But then just the security all around here, really, right now, already heightened.
Let me just show you here, Kaitlan, there are barricades, like this, all across, and around the building here. As already, police officials and court officials anticipating what Tuesday could look like, but they have already all of these security measures in place.
And then, come Monday, and then certainly Tuesday, we're going to see a much larger presence here, of police officers. Also, the courthouse here, under 24-hour security, now. The floor, the 15th floor that Donald Trump, is expected to appear on? That is now closed, so no one from the public can even go, on that floor, as everyone anticipates, and expect for that - waits, for that appearance, on Tuesday, here, Kaitlan.
COLLINS: Yes, so many questions, about actually seeing him, walk down those halls, and such a good point about the people he's - he knows that have turned themselves in there.
Shimon Prokupecz, we know you'll be on top of this. Thank you.
In the wake of Trump's indictment, Stormy Daniels, tonight, is talking about the growing threats, to her own personal safety.
(BEGIN VIDEO CLIP)
DANIELS: The first time around, I probably got a straight up, like, death threat, you know, one in 100. It's like one in 10. And it's especially scary because Trump himself is inciting violence and encouraging it and getting away with it.
And I don't, I'm not afraid of him or the, you know, the government. But it just takes one crazy supporter who thinks they're doing, you know, God's work or you know, protecting democracy, you know. And it's - I mean I'm just looking at a couple of things that have come through in the last two hours and they're way more violent and graphic.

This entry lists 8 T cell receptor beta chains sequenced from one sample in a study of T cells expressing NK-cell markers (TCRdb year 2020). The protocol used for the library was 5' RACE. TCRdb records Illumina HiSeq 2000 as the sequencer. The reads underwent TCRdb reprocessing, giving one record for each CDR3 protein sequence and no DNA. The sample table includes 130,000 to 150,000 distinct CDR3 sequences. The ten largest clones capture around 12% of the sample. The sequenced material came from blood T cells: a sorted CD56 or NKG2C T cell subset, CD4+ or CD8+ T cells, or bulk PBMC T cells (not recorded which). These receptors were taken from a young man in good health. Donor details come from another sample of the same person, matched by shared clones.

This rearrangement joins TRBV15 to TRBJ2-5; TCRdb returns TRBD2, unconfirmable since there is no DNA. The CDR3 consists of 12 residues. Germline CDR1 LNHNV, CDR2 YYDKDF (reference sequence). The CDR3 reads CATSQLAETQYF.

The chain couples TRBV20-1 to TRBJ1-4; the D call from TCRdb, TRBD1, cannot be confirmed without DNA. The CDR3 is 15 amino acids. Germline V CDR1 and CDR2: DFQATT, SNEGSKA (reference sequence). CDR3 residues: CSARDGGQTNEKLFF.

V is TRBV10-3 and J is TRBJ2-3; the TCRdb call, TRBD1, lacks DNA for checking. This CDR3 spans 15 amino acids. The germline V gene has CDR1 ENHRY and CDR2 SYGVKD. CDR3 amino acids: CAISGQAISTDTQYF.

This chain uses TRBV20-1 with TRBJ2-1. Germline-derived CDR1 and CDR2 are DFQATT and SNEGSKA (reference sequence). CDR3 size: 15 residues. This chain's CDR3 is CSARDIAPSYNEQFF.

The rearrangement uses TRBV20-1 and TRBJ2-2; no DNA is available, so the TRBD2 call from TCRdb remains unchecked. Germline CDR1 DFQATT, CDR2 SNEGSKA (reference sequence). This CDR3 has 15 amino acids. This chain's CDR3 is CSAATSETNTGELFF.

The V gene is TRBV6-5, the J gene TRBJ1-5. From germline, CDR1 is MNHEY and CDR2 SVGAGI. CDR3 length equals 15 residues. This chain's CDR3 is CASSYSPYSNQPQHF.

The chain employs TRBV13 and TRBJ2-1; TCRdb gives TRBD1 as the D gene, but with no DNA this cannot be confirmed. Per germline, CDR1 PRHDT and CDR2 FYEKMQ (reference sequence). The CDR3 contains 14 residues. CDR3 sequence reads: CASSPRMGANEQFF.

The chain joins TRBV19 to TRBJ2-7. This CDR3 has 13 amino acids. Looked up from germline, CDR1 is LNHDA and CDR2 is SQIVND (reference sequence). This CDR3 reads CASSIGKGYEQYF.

(END VIDEO CLIP)
COLLINS: I want to bring in John Miller, CNN's Chief Law Enforcement and Intelligence Analyst, who is also the former NYPD Deputy Commissioner of Intelligence and Counterterrorism.
You hear from Stormy Daniels there, saying the threats are worse to her, this time. They're actually death threats. They're not just criticisms, or insults.
Trump obviously has been calling her out, at his rallies, recently saying, she's not someone he would have an affair with.
He's also criticizing the judge, tonight, saying that Judge hates him, even though his own attorney just seem to disagree with that.
JOHN MILLER, CNN CHIEF LAW ENFORCEMENT AND INTELLIGENCE ANALYST: And the D.A.
COLLINS: And, of course, Alvin Bragg, we all know he's been attacking him.
What does the protection look like, just for them, not just outside the courthouse, but also for these individuals, who are at the center of this?
MILLER: Really interesting question. And we've been tracking those threats all day. I've kind of been scrolling through them, on different social media platforms. And they come with everything, from talking about Civil War, to threats to the District Attorney, threats to the courthouse building, bomb scares.
So, Stormy Daniels is in that kind of vitriolic mix now. Stormy Daniels, as a private citizen, will have to deal with local law enforcement, wherever she is, and they'll have to determine whether these are credible threats, or hot air, online.